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Researcher | Research Overview

The Oettgen laboratory focuses on IgE chemicals involved in the inflammatory response. The team is currently examining the effects of IgE growth and function of mast cells in the intestine. They are also studying how IgE and mast cells regulate immune sensitization in the intestine in the setting of food allergy.

People with allergies produce large amounts of IgE antibodies, which circulate in the blood and bind to IgE receptors in mast cells in the lungs, gastrointestinal tract, skin and other organs. Some IgE antibodies recognize specific allergens, including foods, insect venoms, drugs and airborne particles such as pollens and animal danders. Allergic reactions are triggered when mast cell-bound IgE encounters specific allergen, leading to receptor aggregation, mast cell activation, and the release of histamine, prostaglandins, leukotrienes and cytokines. This release of mediators is what causes allergic reactions to foods including anaphylaxis. IgE antibodies can also exert effects in the absence of allergen encounters. For instance IgE, by itself, increases the number of IgE receptors, mast cell survival, and cytokine production. Thus high levels of IgE, which are invariably present in allergic individuals, may not only drive acute allergic reactions but also regulate many other aspects of the immune response. The Oettgen lab has recently focused on the role of IgE antibodies and mast cells in immune regulation and on the counteracting effects of allergen-specific IgG antibodies in suppressing allergy. The group has found that food-specific IgG antibodies, signaling via the inhibitory Fc receptor, FcgRIIb, block the IgE-mediated activation of mast cells and basophils and promote the emergence of regulatory T cells. Food specific IgG is strongly induced by oral immunotherapy and these results suggest that this IgG may mediate the beneficial effects of this treatment and that allergen-specific IgG might eventually prove to be a useful therapy.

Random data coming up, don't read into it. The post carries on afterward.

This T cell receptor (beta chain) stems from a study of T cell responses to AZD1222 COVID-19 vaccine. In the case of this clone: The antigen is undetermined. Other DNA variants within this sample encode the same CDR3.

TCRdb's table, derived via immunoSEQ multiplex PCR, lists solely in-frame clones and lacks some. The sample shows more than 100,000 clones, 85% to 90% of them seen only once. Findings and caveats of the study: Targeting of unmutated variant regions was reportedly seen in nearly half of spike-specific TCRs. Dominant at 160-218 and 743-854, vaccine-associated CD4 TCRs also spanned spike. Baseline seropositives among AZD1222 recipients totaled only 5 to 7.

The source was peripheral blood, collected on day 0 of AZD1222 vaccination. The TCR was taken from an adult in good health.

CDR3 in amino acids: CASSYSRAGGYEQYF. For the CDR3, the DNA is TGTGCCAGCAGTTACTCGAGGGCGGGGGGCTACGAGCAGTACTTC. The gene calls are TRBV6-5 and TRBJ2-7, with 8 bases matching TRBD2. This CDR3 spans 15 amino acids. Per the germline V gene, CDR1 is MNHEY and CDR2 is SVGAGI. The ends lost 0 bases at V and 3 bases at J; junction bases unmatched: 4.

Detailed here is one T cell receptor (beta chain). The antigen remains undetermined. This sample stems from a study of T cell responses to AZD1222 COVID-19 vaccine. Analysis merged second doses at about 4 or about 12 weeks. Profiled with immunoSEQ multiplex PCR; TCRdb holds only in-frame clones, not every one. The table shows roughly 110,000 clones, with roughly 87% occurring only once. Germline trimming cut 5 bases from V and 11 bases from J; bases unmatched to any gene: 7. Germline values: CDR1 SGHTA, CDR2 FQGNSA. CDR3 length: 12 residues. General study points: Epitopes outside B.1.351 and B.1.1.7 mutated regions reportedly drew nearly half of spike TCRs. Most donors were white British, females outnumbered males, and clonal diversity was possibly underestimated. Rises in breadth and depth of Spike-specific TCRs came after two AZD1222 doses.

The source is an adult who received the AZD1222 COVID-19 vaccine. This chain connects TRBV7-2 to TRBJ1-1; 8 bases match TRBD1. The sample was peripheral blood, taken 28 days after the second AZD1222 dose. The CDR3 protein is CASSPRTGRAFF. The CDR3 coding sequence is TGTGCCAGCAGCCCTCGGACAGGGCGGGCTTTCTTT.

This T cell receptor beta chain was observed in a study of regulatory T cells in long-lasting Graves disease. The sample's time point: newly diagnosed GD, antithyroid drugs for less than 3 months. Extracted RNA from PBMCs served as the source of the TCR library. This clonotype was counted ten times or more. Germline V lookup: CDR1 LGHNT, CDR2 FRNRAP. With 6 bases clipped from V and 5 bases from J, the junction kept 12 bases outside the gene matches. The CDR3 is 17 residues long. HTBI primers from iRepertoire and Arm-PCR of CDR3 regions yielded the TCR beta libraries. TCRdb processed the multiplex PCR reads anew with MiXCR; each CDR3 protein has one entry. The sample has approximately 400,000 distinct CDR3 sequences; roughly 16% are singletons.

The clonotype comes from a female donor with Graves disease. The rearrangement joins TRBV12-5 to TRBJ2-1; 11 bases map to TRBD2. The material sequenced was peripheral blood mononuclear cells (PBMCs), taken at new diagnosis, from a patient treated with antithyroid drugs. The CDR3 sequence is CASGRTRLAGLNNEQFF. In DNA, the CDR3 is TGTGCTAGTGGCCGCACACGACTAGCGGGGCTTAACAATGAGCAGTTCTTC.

Oettgens' studies aim to define the precise molecular and cellular pathways through which IgE and IgG antibodies regulate immune functions. A better understanding of the allergic process should enable physicians to more effectively use the new anti-IgE therapies.

Researcher | Research Background

Dr. Oettgen received his MD from Harvard Medical School along with a PhD in Immunology, training with Cox Terhorst, PhD. He completed his clinical training in Pediatrics and Allergy & Immunology at Boston Children’s Hospital and did post-doctoral laboratory studies with Dr. Philip Leder, Chair of Genetics at Harvard Medical School. Upon completion of his training, he was selected as a recipient of a Pew Scholarship and started his research laboratory, which has been consistently NIH-funded, at Boston Children’s Hospital. He represents the Hospital as one of the core researchers in the Food Allergy Science Initiative (FASI) based at the Broad Institute in Cambridge where he is an Associate Member. He will co-chair the upcoming Gordon Research conference on Food Allergy to be held in Ventura, California in January 2022. Dr. Oettgen holds the Children’s Hospital Boston Professorship in Pediatric Immunology at Harvard Medical School and serves as Associate Chief of the Division of Immunology at Boston Children’s. In addition to directing the Oettgen lab he oversees the clinical programs of the Division, which provides services to children with allergies, immune deficiencies, rheumatologic diseases, and skin disorders.

Selected Publications

  1. Kanagaratham C, El Ansari YF, Salis BF, Hollister BA, Lewis OL, Minnicozzi SC, Oyoshi MK, Rosen R, Nurko S, Fiebiger E, Oettgen HC. Omeprazole inhibits IgE-mediated mast cell activation and allergic inflammation induced by ingested allergen in mice. J Allergy Clin Immunol. 2020;146:884-893. PMID: 32194041
  2. Turner JA, Stephen-Victor E, Wang S, Rivas MN, Abdel-Gadir A, Harb H, Cui Y, Fanny M, Charbonnier LM, Fong JJH, Benamar M, Wang L, Burton OT, Bansal K, Bry L, Zhu C, Li QZ, Clement RL, Oettgen HC, Crestani E, Rachid R, Sage PT, Chatila TA. Regulatory T cell-derived TGF-β1 controls multiple checkpoints governing allergy and autoimmunity. Immunity. 2020;53:1202-1214. PMID: 33086036
  3. Burton OT, Noval Rivas M, Zhou JS, Logsdon SL, Darling AR, Koleoglou KJ, Roers A, Houshyar H, Crackower MA, Chatila TA, Oettgen HC. Immunoglobulin E signal inhibition during allergen ingestion leads to reversal of established food allergy and induction of regulatory T cells. Immunity. 2014 Jul 17;41(1):141-151. PMID: 25017467
  4. Burton OT, Logsdon SL, Zhou JS, Medina-Tamayo J, Abdel-Gadir A, Noval Rivas M, Koleoglou KJ, Chatila TA, Schneider LC, Rachid R, Umetsu DT, Oettgen HC. Oral immunotherapy induces IgG antibodies that act through FcyRIIb to suppress IgE-mediated hypersensitivity. J Allergy Clin Immunol. 2014 Dec;134(6):1310-1317. PMID: 25042981

Researcher | Publications